2016 should be a year where you innovate your business. Peter Thiel in his book Zero to One says “Today’s “best practices” lead to dead ends; the best paths are new and untried.” I believe entrepreneurs should strive to create new industries or enhance existing industries to the next level.
When you think of an entrepreneur, you think of someone with an original idea, who dares to go in a new direction and takes on huge challenges to build something truly innovative. What you think of less often is someone who is disagreeable.
Yet essentially, this is the characteristic that often decides who succeeds and who fails in the world of startups.
In order to pioneer great innovations, entrepreneurs need to be disagreeable.
By disagreeable, I don’t mean obnoxious or unpleasant. Someone who is disagreeable is a person who “does not require the social approval of their peers to go forward with disruptive ideas.” In other words, someone disagreeable is someone who will keep pursuing an idea, even when met by opposition.
Every entrepreneur encounters opposition when they try to create something new. They are told that their product will not work; that they won’t be able to carve a niche in the market; that they are taking too big a risk and should settle for something less chancy.
Take Steve Jobs for example: the industry fought iTunes when it was first rolled out, but he fought back against the record labels and revolutionised the way music is purchased. Jobs was an incredibly difficult person to work with; temperamental, stubborn, a perfectionist. But by insisting that there was always a better way to do things, he made a profound change in the world of consumer electronics that raised the bar for every other tech company out there
In his book David and Goliath, Gladwell uses an example when discussing disagreeable leaders is Ingvar Kamprad, founder of IKEA. In 1961, Kamprad found a way to give IKEA an edge by outsourcing his furniture to Poland. This was during the height of the Cold War: many were outraged that he outsourced work to a communist country. Actions like this challenge the established order and say that there is in fact another way of doing things, one that helps your business get ahead.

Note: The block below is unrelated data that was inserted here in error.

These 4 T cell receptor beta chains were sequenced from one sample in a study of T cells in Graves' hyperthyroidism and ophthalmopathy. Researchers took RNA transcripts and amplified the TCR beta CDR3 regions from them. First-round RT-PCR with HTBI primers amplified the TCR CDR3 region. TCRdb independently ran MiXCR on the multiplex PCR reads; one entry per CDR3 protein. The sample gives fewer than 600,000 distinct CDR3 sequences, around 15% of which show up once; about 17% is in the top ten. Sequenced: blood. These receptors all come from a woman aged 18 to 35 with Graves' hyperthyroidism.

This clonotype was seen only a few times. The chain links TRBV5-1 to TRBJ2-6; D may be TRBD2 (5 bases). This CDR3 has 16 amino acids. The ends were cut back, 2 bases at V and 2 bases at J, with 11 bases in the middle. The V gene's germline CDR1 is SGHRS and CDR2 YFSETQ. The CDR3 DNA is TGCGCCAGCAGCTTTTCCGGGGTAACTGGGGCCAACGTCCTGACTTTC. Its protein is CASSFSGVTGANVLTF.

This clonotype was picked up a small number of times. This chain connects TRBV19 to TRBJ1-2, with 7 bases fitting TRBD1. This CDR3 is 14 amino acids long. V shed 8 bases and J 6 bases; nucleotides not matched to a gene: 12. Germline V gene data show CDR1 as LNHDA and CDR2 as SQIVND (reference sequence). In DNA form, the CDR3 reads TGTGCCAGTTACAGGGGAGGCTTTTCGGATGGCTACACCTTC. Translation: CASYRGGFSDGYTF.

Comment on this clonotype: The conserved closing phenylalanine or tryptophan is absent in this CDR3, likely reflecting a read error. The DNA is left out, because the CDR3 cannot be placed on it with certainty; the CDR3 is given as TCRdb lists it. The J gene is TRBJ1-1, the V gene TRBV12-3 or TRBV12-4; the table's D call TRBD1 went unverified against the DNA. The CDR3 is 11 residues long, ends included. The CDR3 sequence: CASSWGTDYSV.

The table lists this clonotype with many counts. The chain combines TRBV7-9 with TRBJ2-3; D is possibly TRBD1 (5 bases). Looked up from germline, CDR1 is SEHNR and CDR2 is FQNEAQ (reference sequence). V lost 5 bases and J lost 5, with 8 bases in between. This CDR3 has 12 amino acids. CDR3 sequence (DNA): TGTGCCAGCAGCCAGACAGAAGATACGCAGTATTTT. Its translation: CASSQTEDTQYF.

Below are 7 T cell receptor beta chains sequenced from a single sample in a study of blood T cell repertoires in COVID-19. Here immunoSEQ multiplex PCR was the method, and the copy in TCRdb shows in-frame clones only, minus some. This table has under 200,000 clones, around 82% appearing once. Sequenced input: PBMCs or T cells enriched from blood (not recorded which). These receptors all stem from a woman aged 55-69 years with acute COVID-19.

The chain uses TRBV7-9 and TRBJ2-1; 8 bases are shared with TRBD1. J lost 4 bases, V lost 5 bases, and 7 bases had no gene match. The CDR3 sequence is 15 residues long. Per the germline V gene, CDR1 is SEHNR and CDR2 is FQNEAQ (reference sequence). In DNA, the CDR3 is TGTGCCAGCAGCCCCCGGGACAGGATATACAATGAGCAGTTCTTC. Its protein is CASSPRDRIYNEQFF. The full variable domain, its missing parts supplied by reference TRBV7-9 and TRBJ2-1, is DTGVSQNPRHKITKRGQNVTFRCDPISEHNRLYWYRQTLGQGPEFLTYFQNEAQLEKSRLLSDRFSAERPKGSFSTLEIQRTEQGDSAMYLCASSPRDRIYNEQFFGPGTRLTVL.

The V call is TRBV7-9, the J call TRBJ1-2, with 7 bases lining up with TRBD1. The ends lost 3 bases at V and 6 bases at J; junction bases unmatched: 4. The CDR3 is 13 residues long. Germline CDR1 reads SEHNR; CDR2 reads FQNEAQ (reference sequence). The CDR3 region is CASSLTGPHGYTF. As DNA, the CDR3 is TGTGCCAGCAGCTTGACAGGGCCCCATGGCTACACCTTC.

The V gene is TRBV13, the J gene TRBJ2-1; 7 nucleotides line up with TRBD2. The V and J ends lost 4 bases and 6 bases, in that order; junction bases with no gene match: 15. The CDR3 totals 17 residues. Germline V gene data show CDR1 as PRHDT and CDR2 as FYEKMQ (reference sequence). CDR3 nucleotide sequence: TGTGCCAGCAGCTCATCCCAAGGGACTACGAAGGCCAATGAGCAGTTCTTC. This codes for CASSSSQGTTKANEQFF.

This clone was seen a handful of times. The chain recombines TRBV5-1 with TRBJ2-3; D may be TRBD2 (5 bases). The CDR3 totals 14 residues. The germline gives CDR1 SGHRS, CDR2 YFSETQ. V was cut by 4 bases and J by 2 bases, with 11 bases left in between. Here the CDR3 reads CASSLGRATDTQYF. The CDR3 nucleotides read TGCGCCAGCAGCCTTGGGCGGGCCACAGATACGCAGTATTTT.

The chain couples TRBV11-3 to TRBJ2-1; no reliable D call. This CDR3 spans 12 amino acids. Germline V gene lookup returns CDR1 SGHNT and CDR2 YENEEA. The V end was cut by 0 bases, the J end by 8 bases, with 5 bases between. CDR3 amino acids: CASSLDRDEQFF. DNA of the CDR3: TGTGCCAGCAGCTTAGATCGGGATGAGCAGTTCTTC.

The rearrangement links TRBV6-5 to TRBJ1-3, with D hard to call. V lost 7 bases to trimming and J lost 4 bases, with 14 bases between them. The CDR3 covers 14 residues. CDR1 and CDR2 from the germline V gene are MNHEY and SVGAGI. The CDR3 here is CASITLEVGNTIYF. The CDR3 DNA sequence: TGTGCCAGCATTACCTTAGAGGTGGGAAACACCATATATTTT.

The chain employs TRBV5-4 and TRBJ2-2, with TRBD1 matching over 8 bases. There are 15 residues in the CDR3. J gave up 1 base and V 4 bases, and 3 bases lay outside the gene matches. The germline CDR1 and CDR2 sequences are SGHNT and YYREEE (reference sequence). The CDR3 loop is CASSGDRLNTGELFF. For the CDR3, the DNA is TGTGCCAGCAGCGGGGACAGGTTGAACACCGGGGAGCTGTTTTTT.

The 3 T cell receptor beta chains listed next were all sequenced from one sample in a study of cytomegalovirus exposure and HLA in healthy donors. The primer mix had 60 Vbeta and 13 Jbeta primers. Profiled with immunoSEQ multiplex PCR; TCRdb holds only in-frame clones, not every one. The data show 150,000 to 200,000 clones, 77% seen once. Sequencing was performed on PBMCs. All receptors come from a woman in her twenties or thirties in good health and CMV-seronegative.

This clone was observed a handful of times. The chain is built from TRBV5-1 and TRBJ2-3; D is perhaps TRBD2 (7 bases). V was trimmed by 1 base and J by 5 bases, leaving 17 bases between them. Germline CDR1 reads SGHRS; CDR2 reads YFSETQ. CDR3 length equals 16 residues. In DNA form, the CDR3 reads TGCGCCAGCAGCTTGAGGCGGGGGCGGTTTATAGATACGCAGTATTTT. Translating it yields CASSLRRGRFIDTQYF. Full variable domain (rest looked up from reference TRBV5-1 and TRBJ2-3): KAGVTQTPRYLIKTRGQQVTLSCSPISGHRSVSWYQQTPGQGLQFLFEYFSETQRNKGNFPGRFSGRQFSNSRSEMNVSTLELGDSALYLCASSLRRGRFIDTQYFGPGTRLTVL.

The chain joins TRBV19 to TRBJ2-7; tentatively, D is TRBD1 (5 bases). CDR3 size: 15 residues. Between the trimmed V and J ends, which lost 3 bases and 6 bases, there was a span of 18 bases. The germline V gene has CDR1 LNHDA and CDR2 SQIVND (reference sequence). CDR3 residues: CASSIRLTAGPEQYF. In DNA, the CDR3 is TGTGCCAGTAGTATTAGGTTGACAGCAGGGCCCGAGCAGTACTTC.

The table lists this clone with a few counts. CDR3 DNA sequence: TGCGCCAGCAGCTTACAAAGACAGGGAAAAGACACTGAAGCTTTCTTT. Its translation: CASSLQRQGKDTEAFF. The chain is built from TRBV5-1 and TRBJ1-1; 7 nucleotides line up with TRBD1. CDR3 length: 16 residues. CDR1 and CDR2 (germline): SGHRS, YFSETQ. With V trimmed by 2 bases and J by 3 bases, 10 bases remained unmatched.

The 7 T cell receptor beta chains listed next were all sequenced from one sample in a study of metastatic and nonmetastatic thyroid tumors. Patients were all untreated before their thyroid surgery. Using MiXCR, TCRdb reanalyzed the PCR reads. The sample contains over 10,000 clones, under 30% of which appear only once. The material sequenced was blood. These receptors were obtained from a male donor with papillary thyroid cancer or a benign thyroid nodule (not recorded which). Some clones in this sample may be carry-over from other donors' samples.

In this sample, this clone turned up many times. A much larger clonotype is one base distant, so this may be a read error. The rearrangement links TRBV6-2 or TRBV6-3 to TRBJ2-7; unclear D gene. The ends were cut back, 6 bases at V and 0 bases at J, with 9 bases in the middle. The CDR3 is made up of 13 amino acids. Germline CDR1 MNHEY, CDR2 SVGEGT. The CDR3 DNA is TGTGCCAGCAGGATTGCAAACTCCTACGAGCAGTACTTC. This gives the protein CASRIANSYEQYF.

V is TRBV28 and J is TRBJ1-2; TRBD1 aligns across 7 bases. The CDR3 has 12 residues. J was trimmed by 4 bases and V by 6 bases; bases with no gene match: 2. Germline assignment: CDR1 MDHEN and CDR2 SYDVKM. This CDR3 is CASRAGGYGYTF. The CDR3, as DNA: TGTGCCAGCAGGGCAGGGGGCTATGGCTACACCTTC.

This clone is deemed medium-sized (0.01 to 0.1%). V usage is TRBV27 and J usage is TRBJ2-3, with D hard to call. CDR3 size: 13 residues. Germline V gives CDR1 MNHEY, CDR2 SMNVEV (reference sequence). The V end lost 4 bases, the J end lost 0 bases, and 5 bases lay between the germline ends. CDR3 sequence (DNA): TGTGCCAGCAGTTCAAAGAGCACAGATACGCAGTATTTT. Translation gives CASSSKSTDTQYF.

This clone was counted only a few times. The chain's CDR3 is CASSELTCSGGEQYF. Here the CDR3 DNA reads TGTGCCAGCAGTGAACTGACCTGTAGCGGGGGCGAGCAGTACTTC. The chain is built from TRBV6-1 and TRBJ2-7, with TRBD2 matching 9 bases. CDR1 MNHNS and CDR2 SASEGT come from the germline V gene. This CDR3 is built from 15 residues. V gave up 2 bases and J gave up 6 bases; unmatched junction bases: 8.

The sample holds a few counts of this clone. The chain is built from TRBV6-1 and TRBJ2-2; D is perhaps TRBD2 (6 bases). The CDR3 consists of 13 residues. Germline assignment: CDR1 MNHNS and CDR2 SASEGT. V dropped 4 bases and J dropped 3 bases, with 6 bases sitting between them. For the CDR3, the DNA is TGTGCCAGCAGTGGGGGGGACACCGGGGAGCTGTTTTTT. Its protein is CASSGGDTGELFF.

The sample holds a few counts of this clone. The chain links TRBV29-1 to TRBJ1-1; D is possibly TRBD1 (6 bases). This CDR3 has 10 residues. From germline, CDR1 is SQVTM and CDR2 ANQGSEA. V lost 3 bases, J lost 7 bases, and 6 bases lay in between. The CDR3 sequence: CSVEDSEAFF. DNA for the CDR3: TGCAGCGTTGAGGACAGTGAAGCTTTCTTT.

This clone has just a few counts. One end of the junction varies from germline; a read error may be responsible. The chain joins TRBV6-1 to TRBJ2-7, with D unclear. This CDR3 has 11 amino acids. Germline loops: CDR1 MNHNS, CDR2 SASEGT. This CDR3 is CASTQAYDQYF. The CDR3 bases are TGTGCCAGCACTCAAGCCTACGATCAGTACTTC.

Elon Musk has to overcome resistance from certain stakeholders that his idea of solar cars is not practical.
Great innovators are people willing to take social risks, to do things that others might disapprove of. That is not easy. Society frowns on disagreeableness.
If you are to innovate, you need not seek the approval of others for your ideas.
As human beings we are hardwired to seek the approval of those around us. Yet a radical and transformative thought goes nowhere without the willingness to challenge convention.
Do it even when people think you are crazy.
I think we have to be disagreeable in the service of the client, not disagreeable in the service of the Resistance. When we are being disagreeable, we are doing it on behalf of the client achieving more, not our ego achieving more, not us being more famous, but the client getting more of what he or she wants.